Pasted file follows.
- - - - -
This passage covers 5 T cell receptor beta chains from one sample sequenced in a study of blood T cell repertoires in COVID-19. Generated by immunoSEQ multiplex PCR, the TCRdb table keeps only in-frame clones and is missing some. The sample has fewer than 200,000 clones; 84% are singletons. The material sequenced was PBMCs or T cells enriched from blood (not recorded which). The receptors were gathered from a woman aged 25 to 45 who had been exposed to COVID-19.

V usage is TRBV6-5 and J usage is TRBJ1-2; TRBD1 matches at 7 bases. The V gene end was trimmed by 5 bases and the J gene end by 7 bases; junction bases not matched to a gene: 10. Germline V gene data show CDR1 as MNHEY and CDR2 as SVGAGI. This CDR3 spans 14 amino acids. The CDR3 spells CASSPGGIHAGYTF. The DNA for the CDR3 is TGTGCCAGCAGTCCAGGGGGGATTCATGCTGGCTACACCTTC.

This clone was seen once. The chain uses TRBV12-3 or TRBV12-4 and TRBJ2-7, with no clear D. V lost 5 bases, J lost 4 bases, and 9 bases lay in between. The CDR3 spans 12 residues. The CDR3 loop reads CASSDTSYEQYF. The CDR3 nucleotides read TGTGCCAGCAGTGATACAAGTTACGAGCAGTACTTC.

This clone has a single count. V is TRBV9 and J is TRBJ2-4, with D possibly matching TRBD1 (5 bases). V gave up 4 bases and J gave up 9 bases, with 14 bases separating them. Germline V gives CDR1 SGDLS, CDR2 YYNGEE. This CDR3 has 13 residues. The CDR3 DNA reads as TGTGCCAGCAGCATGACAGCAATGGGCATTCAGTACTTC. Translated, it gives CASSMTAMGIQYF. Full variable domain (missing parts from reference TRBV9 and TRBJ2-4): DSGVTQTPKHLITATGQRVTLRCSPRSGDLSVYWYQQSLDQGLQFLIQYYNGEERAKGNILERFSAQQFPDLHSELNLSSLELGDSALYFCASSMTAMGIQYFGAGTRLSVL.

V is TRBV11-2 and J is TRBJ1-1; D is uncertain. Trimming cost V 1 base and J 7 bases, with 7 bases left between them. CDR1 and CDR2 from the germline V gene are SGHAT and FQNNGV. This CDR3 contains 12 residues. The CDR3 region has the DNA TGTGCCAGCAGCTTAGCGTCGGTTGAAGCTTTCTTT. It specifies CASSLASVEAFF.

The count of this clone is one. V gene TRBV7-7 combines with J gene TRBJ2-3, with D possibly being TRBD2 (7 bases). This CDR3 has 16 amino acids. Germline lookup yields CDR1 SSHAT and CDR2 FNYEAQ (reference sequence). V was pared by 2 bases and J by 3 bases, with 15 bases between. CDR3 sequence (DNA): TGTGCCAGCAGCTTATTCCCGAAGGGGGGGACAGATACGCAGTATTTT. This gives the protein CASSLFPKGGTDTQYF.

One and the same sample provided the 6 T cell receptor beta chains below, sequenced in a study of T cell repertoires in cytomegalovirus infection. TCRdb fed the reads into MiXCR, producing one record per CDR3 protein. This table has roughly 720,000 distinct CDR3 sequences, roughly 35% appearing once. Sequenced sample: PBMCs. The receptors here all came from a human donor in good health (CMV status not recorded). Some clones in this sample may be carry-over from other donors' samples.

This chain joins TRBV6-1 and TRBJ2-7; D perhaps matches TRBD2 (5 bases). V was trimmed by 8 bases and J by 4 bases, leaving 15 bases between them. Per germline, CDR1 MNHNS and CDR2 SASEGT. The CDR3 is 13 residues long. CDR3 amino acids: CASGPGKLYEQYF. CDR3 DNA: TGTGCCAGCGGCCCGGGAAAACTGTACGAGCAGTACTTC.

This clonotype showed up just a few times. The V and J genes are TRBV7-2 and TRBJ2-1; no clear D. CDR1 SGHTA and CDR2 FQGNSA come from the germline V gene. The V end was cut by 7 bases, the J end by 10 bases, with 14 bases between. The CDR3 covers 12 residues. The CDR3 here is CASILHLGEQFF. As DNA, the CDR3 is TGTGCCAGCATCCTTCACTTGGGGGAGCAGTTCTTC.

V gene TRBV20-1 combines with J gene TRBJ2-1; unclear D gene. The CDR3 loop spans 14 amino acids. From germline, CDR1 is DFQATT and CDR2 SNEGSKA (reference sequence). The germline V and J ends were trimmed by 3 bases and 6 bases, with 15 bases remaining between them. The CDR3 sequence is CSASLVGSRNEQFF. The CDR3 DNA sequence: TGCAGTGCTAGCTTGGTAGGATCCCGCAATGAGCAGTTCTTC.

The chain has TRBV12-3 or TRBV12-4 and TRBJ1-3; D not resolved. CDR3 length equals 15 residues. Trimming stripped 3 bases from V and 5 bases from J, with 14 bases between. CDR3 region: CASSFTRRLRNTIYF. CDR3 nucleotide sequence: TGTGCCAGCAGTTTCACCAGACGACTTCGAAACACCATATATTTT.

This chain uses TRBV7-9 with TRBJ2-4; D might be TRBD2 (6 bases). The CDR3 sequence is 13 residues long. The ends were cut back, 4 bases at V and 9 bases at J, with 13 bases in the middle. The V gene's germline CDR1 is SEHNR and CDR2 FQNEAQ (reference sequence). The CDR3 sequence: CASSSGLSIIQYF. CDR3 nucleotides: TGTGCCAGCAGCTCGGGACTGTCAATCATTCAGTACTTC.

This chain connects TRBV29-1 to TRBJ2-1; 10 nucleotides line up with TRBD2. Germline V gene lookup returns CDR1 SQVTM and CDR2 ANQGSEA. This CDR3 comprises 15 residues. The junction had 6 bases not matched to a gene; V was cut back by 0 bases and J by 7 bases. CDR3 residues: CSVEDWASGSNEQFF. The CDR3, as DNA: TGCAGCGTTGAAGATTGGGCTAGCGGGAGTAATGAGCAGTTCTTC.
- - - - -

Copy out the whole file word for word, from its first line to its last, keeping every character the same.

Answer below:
This passage covers 5 T cell receptor beta chains from one sample sequenced in a study of blood T cell repertoires in COVID-19. Generated by immunoSEQ multiplex PCR, the TCRdb table keeps only in-frame clones and is missing some. The sample has fewer than 200,000 clones; 84% are singletons. The material sequenced was PBMCs or T cells enriched from blood (not recorded which). The receptors were gathered from a woman aged 25 to 45 who had been exposed to COVID-19.

V usage is TRBV6-5 and J usage is TRBJ1-2; TRBD1 matches at 7 bases. The V gene end was trimmed by 5 bases and the J gene end by 7 bases; junction bases not matched to a gene: 10. Germline V gene data show CDR1 as MNHEY and CDR2 as SVGAGI. This CDR3 spans 14 amino acids. The CDR3 spells CASSPGGIHAGYTF. The DNA for the CDR3 is TGTGCCAGCAGTCCAGGGGGGATTCATGCTGGCTACACCTTC.

This clone was seen once. The chain uses TRBV12-3 or TRBV12-4 and TRBJ2-7, with no clear D. V lost 5 bases, J lost 4 bases, and 9 bases lay in between. The CDR3 spans 12 residues. The CDR3 loop reads CASSDTSYEQYF. The CDR3 nucleotides read TGTGCCAGCAGTGATACAAGTTACGAGCAGTACTTC.

This clone has a single count. V is TRBV9 and J is TRBJ2-4, with D possibly matching TRBD1 (5 bases). V gave up 4 bases and J gave up 9 bases, with 14 bases separating them. Germline V gives CDR1 SGDLS, CDR2 YYNGEE. This CDR3 has 13 residues. The CDR3 DNA reads as TGTGCCAGCAGCATGACAGCAATGGGCATTCAGTACTTC. Translated, it gives CASSMTAMGIQYF. Full variable domain (missing parts from reference TRBV9 and TRBJ2-4): DSGVTQTPKHLITATGQRVTLRCSPRSGDLSVYWYQQSLDQGLQFLIQYYNGEERAKGNILERFSAQQFPDLHSELNLSSLELGDSALYFCASSMTAMGIQYFGAGTRLSVL.

V is TRBV11-2 and J is TRBJ1-1; D is uncertain. Trimming cost V 1 base and J 7 bases, with 7 bases left between them. CDR1 and CDR2 from the germline V gene are SGHAT and FQNNGV. This CDR3 contains 12 residues. The CDR3 region has the DNA TGTGCCAGCAGCTTAGCGTCGGTTGAAGCTTTCTTT. It specifies CASSLASVEAFF.

The count of this clone is one. V gene TRBV7-7 combines with J gene TRBJ2-3, with D possibly being TRBD2 (7 bases). This CDR3 has 16 amino acids. Germline lookup yields CDR1 SSHAT and CDR2 FNYEAQ (reference sequence). V was pared by 2 bases and J by 3 bases, with 15 bases between. CDR3 sequence (DNA): TGTGCCAGCAGCTTATTCCCGAAGGGGGGGACAGATACGCAGTATTTT. This gives the protein CASSLFPKGGTDTQYF.

One and the same sample provided the 6 T cell receptor beta chains below, sequenced in a study of T cell repertoires in cytomegalovirus infection. TCRdb fed the reads into MiXCR, producing one record per CDR3 protein. This table has roughly 720,000 distinct CDR3 sequences, roughly 35% appearing once. Sequenced sample: PBMCs. The receptors here all came from a human donor in good health (CMV status not recorded). Some clones in this sample may be carry-over from other donors' samples.

This chain joins TRBV6-1 and TRBJ2-7; D perhaps matches TRBD2 (5 bases). V was trimmed by 8 bases and J by 4 bases, leaving 15 bases between them. Per germline, CDR1 MNHNS and CDR2 SASEGT. The CDR3 is 13 residues long. CDR3 amino acids: CASGPGKLYEQYF. CDR3 DNA: TGTGCCAGCGGCCCGGGAAAACTGTACGAGCAGTACTTC.

This clonotype showed up just a few times. The V and J genes are TRBV7-2 and TRBJ2-1; no clear D. CDR1 SGHTA and CDR2 FQGNSA come from the germline V gene. The V end was cut by 7 bases, the J end by 10 bases, with 14 bases between. The CDR3 covers 12 residues. The CDR3 here is CASILHLGEQFF. As DNA, the CDR3 is TGTGCCAGCATCCTTCACTTGGGGGAGCAGTTCTTC.

V gene TRBV20-1 combines with J gene TRBJ2-1; unclear D gene. The CDR3 loop spans 14 amino acids. From germline, CDR1 is DFQATT and CDR2 SNEGSKA (reference sequence). The germline V and J ends were trimmed by 3 bases and 6 bases, with 15 bases remaining between them. The CDR3 sequence is CSASLVGSRNEQFF. The CDR3 DNA sequence: TGCAGTGCTAGCTTGGTAGGATCCCGCAATGAGCAGTTCTTC.

The chain has TRBV12-3 or TRBV12-4 and TRBJ1-3; D not resolved. CDR3 length equals 15 residues. Trimming stripped 3 bases from V and 5 bases from J, with 14 bases between. CDR3 region: CASSFTRRLRNTIYF. CDR3 nucleotide sequence: TGTGCCAGCAGTTTCACCAGACGACTTCGAAACACCATATATTTT.

This chain uses TRBV7-9 with TRBJ2-4; D might be TRBD2 (6 bases). The CDR3 sequence is 13 residues long. The ends were cut back, 4 bases at V and 9 bases at J, with 13 bases in the middle. The V gene's germline CDR1 is SEHNR and CDR2 FQNEAQ (reference sequence). The CDR3 sequence: CASSSGLSIIQYF. CDR3 nucleotides: TGTGCCAGCAGCTCGGGACTGTCAATCATTCAGTACTTC.

This chain connects TRBV29-1 to TRBJ2-1; 10 nucleotides line up with TRBD2. Germline V gene lookup returns CDR1 SQVTM and CDR2 ANQGSEA. This CDR3 comprises 15 residues. The junction had 6 bases not matched to a gene; V was cut back by 0 bases and J by 7 bases. CDR3 residues: CSVEDWASGSNEQFF. The CDR3, as DNA: TGCAGCGTTGAAGATTGGGCTAGCGGGAGTAATGAGCAGTTCTTC.